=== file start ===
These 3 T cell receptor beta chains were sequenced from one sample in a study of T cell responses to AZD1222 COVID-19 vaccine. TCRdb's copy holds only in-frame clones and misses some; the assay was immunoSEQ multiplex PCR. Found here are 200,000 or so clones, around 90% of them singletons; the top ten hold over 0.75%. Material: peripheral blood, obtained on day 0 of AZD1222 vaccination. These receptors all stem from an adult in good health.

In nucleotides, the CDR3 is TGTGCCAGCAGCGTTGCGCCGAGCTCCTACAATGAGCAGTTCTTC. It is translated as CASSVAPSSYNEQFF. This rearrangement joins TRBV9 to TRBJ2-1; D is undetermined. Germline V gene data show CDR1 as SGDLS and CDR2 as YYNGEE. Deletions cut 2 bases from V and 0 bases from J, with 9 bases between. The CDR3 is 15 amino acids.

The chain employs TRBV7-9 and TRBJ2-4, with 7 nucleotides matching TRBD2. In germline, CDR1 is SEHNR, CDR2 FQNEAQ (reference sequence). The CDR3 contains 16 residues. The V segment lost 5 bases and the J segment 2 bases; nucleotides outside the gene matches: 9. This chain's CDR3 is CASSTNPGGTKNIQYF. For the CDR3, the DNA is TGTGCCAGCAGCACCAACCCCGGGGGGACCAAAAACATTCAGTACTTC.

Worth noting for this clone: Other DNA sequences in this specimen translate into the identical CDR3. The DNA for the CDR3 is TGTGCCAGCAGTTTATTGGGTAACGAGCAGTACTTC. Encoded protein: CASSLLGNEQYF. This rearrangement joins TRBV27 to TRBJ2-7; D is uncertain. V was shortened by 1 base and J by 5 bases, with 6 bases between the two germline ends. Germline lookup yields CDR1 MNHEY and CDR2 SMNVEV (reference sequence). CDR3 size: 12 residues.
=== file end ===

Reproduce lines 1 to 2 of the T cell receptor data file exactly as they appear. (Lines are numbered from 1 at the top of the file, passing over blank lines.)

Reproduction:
These 3 T cell receptor beta chains were sequenced from one sample in a study of T cell responses to AZD1222 COVID-19 vaccine. TCRdb's copy holds only in-frame clones and misses some; the assay was immunoSEQ multiplex PCR. Found here are 200,000 or so clones, around 90% of them singletons; the top ten hold over 0.75%. Material: peripheral blood, obtained on day 0 of AZD1222 vaccination. These receptors all stem from an adult in good health.

In nucleotides, the CDR3 is TGTGCCAGCAGCGTTGCGCCGAGCTCCTACAATGAGCAGTTCTTC. It is translated as CASSVAPSSYNEQFF. This rearrangement joins TRBV9 to TRBJ2-1; D is undetermined. Germline V gene data show CDR1 as SGDLS and CDR2 as YYNGEE. Deletions cut 2 bases from V and 0 bases from J, with 9 bases between. The CDR3 is 15 amino acids.